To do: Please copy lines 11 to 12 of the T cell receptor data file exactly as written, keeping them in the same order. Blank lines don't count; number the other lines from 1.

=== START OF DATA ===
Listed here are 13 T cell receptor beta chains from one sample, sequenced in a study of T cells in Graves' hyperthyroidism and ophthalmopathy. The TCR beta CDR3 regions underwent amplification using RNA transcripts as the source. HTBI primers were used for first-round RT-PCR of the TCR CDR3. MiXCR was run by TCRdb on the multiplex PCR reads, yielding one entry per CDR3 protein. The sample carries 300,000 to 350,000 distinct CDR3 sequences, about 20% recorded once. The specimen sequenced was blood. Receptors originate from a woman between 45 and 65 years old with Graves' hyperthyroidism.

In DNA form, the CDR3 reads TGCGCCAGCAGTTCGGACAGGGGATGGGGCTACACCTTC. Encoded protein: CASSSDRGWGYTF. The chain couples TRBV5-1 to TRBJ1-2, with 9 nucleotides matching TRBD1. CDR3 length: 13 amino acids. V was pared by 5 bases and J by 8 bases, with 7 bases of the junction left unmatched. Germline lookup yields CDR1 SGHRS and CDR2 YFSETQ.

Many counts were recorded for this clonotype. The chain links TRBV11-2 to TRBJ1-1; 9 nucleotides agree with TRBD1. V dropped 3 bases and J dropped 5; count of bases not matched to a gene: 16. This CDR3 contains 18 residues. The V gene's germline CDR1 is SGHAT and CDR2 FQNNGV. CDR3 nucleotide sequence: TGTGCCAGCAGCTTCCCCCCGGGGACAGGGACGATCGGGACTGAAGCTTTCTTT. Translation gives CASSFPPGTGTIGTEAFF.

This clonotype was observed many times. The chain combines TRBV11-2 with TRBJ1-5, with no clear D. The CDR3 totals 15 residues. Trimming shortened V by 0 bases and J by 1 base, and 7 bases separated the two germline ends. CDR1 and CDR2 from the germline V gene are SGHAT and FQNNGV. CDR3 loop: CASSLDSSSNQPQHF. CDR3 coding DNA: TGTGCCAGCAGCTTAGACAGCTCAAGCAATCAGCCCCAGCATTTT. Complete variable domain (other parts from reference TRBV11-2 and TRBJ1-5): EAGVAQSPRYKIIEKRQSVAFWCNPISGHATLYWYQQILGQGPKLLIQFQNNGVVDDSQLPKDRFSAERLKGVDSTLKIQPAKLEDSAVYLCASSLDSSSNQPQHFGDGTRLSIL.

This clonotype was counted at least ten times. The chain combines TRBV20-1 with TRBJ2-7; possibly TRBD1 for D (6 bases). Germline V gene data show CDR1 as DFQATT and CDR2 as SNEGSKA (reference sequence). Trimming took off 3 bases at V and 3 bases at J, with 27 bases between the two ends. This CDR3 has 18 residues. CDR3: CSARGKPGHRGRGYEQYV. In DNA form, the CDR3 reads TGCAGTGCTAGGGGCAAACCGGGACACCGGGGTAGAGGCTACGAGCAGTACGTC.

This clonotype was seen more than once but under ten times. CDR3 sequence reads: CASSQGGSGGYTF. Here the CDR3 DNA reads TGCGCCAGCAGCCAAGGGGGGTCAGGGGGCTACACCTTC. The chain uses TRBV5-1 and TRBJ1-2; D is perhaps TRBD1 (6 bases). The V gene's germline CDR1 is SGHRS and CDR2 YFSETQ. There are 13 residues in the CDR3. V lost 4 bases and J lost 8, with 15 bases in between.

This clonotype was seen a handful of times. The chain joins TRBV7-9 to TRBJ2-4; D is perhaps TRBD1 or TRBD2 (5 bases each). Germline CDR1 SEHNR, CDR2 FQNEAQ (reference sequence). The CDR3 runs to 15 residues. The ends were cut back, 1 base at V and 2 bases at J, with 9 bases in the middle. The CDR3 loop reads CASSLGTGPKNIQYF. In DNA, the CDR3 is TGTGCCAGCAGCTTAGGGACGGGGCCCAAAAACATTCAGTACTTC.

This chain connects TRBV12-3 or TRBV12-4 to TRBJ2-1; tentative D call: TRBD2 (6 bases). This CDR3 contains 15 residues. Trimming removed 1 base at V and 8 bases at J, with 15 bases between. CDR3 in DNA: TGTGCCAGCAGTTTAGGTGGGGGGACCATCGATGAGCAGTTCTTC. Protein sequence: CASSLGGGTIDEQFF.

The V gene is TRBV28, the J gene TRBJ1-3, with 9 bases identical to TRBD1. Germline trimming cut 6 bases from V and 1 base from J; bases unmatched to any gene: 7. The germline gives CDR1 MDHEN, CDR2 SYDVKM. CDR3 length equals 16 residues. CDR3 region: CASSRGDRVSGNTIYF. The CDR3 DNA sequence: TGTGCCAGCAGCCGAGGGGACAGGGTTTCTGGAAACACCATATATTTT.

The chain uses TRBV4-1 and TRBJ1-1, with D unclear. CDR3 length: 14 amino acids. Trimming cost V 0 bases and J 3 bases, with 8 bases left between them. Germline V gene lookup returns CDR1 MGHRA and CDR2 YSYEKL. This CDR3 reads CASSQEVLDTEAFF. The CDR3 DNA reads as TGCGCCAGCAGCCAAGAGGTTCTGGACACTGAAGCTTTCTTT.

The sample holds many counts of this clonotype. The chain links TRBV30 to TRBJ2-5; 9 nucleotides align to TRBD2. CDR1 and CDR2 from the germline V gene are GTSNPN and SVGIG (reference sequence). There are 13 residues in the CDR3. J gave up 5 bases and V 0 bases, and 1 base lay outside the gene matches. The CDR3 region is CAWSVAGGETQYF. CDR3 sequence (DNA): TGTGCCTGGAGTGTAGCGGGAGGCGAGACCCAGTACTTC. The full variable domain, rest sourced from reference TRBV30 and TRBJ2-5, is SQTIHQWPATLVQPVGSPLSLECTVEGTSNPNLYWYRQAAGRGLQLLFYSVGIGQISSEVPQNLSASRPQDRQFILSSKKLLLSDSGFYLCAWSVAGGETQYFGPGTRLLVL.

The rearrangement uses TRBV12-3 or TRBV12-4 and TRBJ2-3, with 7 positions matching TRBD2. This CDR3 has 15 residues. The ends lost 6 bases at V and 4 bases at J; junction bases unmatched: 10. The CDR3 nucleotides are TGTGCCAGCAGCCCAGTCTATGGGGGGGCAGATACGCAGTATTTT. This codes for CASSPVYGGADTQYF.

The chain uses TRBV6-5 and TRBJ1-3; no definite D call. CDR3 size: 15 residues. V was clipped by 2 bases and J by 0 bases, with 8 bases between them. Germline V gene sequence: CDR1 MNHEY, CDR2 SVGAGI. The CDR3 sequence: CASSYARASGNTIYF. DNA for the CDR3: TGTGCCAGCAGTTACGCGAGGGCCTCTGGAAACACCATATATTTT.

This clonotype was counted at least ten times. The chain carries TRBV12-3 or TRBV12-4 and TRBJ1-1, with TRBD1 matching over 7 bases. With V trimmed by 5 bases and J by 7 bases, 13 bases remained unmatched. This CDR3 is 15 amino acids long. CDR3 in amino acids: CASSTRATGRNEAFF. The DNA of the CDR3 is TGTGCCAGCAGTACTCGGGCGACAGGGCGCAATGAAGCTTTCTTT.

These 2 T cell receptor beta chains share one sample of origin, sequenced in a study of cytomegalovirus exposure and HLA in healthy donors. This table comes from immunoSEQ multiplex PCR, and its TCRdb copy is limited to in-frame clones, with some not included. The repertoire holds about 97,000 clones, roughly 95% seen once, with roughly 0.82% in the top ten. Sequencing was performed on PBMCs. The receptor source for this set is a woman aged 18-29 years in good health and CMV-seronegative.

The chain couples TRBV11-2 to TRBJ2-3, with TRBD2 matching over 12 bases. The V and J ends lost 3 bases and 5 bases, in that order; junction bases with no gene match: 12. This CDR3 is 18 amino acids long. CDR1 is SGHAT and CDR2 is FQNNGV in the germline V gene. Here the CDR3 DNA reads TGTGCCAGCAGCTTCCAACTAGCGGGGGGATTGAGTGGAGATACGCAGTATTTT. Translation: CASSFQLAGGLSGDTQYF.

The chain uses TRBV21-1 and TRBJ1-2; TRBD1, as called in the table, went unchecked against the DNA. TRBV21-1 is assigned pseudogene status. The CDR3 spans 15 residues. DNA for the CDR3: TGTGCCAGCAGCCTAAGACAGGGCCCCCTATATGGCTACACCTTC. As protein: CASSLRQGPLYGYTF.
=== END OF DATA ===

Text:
The sample holds many counts of this clonotype. The chain links TRBV30 to TRBJ2-5; 9 nucleotides align to TRBD2. CDR1 and CDR2 from the germline V gene are GTSNPN and SVGIG (reference sequence). There are 13 residues in the CDR3. J gave up 5 bases and V 0 bases, and 1 base lay outside the gene matches. The CDR3 region is CAWSVAGGETQYF. CDR3 sequence (DNA): TGTGCCTGGAGTGTAGCGGGAGGCGAGACCCAGTACTTC. The full variable domain, rest sourced from reference TRBV30 and TRBJ2-5, is SQTIHQWPATLVQPVGSPLSLECTVEGTSNPNLYWYRQAAGRGLQLLFYSVGIGQISSEVPQNLSASRPQDRQFILSSKKLLLSDSGFYLCAWSVAGGETQYFGPGTRLLVL.

The rearrangement uses TRBV12-3 or TRBV12-4 and TRBJ2-3, with 7 positions matching TRBD2. This CDR3 has 15 residues. The ends lost 6 bases at V and 4 bases at J; junction bases unmatched: 10. The CDR3 nucleotides are TGTGCCAGCAGCCCAGTCTATGGGGGGGCAGATACGCAGTATTTT. This codes for CASSPVYGGADTQYF.